Michael Kappel/Flickr(CC BY-NC 2.0)

July 01, 2019 - The 21st Show

Policing The Dairy Industry; Fiction Book Recommendations; Women’s World Cup Semi-Final Preview; Whataburger Sold To Chicago

Earlier this month, activists released video of alleged animal abuse at a farm in Indiana. So, who actually makes sure animals are treated humanely? And, all this week we’re bringing you some reading recommendations for the summer. Today, we’re starting off with fiction. Also, we'll have a preview of the Women's World Cup semi-final match between the U.S. and England. Plus, a Chicago investment firm recently bought Whataburger, one of Texas’ most beloved fast food chains.


A statue of explorers Lewis and Clark is surrounded by floodwater along the St. Louis riverfront, Thursday, May 2, 3019. Several Mississippi River towns are seeing floods that are closing in on the historic levels reached in 1993.

AP Photo/Jim Salter

May 08, 2019 - The 21st Show

Heavy Illinois Flooding; Increase Of Syphilis; Ask A Lawyer; IL Twins Project; Porkchop The Pig

The U.S. Coast Guard has closed the Illinois River to all traffic due to major flooding, including a major levee breach this past weekend. And, syphilis is on the rise in counties in rural Illinois. We hear more about why this treatable disease is spreading. Plus, many Americans can’t afford a lawyer to help with their civil cases, but the Ask-A-Lawyer desk is here to help. And U of I and Northwestern have teamed up to form Illinois’ first database dedicated to twins and their genetic makeup. Also, people in southern Illinois have adopted a new unofficial mascot, Porkchop the pig.  


Kitchen Toke

April 10, 2019 - The 21st Show

Cooking With Cannabis; Julia Sweeney In Hulu’s Shrill; CSO Strike; Birds In Danger When Migrating

Illinois could legalize recreational marijuana this year but there’s already a whole world of edibles that includes chefs, writers, and manufacturers. Plus, writer and comedian Julia Sweeney talks about her role as the mom in the new Hulu series, ‘Shrill.' And, the Chicago Symphony Orchestra has been on strike for five weeks. Plus, a recent study found that Chicago is actually the most dangerous city for migratory birds in both the fall and the spring.


The National Bio and Agro-Defense Facility construction site in February 2019.

Brian Grimmett/Harvest Public Media

April 04, 2019 - News Local/State

The Other Manhattan Project

In the wake of Sept. 11, federal officials said the United States needed a new, state-of-the-art facility to defend against bioterrorism and stop diseases that could devastate the country’s farm economy and threaten human lives. They chose Manhattan, Kansas, as the site of the National Bio and Agro-Defense Facility.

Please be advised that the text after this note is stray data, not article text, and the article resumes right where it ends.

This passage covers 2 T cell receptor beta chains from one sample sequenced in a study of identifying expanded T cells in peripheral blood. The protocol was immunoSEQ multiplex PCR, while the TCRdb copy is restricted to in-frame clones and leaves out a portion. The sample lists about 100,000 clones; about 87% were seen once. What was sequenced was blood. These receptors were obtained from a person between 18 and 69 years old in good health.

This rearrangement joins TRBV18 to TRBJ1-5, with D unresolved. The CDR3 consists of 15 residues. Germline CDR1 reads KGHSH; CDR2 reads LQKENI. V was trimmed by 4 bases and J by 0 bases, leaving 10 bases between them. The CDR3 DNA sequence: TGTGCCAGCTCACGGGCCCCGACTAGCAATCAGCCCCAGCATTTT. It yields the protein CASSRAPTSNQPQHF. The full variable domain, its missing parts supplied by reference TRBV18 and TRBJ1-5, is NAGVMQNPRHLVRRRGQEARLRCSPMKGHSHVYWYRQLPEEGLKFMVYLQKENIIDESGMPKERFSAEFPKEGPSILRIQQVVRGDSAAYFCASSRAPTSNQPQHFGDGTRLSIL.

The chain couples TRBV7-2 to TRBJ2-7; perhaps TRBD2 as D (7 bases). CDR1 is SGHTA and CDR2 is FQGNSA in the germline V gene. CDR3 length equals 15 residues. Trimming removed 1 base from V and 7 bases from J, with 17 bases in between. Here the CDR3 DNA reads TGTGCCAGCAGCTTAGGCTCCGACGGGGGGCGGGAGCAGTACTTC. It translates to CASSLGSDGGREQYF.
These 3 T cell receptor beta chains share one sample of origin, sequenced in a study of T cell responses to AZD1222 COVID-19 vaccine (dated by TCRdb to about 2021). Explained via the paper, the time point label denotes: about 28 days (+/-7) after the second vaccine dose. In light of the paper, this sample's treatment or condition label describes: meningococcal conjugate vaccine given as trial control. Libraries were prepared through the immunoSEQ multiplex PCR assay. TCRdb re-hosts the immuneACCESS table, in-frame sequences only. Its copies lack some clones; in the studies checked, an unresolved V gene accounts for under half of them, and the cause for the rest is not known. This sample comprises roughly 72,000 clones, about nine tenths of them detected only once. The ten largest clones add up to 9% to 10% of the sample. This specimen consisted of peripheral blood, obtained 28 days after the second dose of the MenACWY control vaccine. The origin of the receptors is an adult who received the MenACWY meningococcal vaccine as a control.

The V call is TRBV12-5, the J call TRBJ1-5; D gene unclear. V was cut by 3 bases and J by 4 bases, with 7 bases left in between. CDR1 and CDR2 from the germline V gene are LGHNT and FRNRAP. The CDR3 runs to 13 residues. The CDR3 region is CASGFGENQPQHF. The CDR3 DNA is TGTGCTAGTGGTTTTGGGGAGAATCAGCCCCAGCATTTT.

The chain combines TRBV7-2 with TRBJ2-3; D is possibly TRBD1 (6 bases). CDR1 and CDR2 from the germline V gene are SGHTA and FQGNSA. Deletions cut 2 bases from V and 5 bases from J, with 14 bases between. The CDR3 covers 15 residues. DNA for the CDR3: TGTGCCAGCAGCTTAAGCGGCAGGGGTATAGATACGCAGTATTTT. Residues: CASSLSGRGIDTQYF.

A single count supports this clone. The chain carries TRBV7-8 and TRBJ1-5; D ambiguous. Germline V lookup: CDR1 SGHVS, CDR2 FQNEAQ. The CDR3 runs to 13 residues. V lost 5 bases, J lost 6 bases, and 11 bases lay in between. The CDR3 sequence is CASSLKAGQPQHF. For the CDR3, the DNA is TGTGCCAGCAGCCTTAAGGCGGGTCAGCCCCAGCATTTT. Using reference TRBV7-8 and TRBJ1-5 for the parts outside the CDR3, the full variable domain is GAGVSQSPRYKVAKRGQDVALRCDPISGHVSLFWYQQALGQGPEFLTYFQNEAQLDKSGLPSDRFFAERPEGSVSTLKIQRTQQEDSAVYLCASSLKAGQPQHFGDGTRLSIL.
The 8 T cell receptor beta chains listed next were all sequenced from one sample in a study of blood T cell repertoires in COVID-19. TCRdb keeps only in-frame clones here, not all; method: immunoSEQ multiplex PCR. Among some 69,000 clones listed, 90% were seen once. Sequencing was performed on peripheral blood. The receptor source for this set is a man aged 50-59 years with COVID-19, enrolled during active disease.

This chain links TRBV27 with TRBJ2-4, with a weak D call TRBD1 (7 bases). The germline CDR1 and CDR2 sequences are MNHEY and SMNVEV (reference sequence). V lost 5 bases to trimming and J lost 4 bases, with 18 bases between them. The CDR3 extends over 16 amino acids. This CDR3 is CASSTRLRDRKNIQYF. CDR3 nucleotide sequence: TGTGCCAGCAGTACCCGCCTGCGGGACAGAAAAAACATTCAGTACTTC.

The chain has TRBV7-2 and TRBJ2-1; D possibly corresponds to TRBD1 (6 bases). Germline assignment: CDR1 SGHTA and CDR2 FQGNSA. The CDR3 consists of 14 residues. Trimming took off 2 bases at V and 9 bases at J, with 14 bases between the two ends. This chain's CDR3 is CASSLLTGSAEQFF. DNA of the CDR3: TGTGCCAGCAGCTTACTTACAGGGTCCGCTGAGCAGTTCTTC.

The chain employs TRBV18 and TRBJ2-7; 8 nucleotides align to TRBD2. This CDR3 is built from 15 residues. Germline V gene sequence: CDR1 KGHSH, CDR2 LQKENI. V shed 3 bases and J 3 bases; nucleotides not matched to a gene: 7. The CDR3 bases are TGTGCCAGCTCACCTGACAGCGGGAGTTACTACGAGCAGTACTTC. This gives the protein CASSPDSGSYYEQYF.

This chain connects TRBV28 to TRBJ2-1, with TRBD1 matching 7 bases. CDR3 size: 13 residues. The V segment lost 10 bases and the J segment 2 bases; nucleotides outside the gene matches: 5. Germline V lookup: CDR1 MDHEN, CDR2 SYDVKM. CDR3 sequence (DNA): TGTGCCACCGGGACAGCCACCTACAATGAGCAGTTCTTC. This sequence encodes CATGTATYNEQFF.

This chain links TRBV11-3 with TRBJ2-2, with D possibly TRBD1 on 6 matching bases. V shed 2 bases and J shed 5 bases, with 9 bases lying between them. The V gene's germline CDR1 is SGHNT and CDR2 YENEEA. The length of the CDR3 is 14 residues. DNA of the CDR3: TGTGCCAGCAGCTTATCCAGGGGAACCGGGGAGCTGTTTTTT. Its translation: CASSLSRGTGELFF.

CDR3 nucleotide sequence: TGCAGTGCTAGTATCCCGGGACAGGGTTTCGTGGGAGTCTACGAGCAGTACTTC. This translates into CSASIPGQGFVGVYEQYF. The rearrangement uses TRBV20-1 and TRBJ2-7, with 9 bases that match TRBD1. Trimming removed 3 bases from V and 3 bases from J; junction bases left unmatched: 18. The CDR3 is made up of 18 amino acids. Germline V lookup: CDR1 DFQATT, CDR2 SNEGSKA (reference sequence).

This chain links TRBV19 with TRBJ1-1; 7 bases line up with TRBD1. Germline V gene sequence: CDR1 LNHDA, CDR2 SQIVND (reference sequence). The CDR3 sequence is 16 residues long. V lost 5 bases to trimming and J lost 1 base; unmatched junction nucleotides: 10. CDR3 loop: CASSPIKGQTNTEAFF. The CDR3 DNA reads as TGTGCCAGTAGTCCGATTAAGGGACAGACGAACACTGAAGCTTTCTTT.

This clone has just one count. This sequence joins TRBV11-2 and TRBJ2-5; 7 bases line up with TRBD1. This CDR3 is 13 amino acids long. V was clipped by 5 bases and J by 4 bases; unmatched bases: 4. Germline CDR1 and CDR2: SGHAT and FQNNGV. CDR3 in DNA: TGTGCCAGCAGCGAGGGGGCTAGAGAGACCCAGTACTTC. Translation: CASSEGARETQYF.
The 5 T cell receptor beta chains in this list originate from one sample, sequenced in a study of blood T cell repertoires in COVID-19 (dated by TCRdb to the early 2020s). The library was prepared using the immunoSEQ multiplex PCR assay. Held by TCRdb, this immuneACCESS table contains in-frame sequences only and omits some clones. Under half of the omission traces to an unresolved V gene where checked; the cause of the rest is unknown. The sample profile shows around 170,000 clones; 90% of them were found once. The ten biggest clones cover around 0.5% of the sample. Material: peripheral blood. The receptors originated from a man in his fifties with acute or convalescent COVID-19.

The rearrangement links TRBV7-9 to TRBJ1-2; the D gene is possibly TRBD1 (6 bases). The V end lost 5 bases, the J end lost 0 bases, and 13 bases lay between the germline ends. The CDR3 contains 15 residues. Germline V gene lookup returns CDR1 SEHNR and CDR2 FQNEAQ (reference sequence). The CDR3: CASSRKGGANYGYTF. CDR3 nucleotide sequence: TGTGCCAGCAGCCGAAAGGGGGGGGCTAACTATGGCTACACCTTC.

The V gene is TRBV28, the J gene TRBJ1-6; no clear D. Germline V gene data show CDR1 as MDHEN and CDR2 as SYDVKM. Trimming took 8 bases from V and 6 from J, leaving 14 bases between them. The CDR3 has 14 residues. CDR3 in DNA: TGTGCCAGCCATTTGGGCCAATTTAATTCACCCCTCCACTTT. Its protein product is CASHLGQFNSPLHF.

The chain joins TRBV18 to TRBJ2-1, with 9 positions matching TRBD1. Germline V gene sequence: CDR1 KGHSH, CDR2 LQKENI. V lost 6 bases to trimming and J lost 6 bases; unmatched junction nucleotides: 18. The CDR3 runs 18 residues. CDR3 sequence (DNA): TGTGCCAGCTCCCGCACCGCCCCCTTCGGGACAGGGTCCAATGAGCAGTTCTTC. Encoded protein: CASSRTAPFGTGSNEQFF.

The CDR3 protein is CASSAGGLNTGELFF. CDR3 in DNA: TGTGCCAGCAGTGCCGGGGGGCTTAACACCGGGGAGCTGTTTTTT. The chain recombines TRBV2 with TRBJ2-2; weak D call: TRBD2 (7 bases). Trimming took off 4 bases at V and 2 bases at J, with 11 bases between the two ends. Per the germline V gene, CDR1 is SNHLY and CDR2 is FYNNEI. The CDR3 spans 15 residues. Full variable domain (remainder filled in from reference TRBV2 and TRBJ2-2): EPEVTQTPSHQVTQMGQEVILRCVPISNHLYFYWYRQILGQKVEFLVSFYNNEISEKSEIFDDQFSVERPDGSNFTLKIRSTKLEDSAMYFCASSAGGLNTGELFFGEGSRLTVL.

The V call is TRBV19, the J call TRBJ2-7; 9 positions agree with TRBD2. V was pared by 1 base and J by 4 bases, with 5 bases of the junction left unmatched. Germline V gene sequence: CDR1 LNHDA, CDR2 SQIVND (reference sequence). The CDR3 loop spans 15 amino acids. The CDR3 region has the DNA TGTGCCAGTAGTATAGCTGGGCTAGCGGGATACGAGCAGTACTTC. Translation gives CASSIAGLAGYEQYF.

Solar panels at the new University of Illinois Solar Farm.

Jim Meadows/Illinois Public Media

March 05, 2019 - The 21st Show

Farmers And Solar; Illinois Election Security; Indiana’s Hate Crime Bill; Peru’s Endangered Penguins

On the 21st: More farmers are installing solar panels on their land - in part because crop prices are falling and the state is providing incentives. But some worry that it’s a waste of Illinois’ fertile soil. And, funding for federal elections has gone down in Illinois over the years. Plus, the debate over a hate crimes bill has put Republican lawmakers on one side, and Indiana’s Republican governor on the other. And find out what two U of I alums are doing to save endangered penguins.


Krannert Center for the Performing Arts

January 31, 2019 - The 21st Show

‘Hit The Wall’ Play Tackles Stonewall Riots; Asian American Politics; Pet Obesity

On the 21st: The Stonewall Inn is home to one of the most important moments in LGBT history. The 1969 riots are the subject of a play at the Krannert Center For Performing Arts called Hit The Wall. Plus, is your pet stuck at home in this bitter cold? Just like humans, pets are vulnerable to weight gain and obesity. What can you do to keep your animals healthy, and what can we learn about our own health from our pets? And, the label “Asian-American” has only been around since the late sixties when it started being used by civil rights activists. So today, where do Asian-Americans stand in our country’s ideas about race and identity?


University of Illinois College of Law

October 24, 2018 - The 21st Show

U of I Professor Accused Of Sexual Misconduct; Veterinarians Face Ethical Dilemmas; Fall Travel

On the 21st: University of Illinois law school faculty, staff, and students are speaking out about new details around a sexual harassment investigation involving one of its professors, Jay Kesan. Plus, a new study finds that many animal veterinarians struggle with ethical conflicts over what pet owners ask of them. But first, we talked about rising fuel prices, new FAA regulations and fall travel - and whether or not you’ll have any more room traveling this holiday season.


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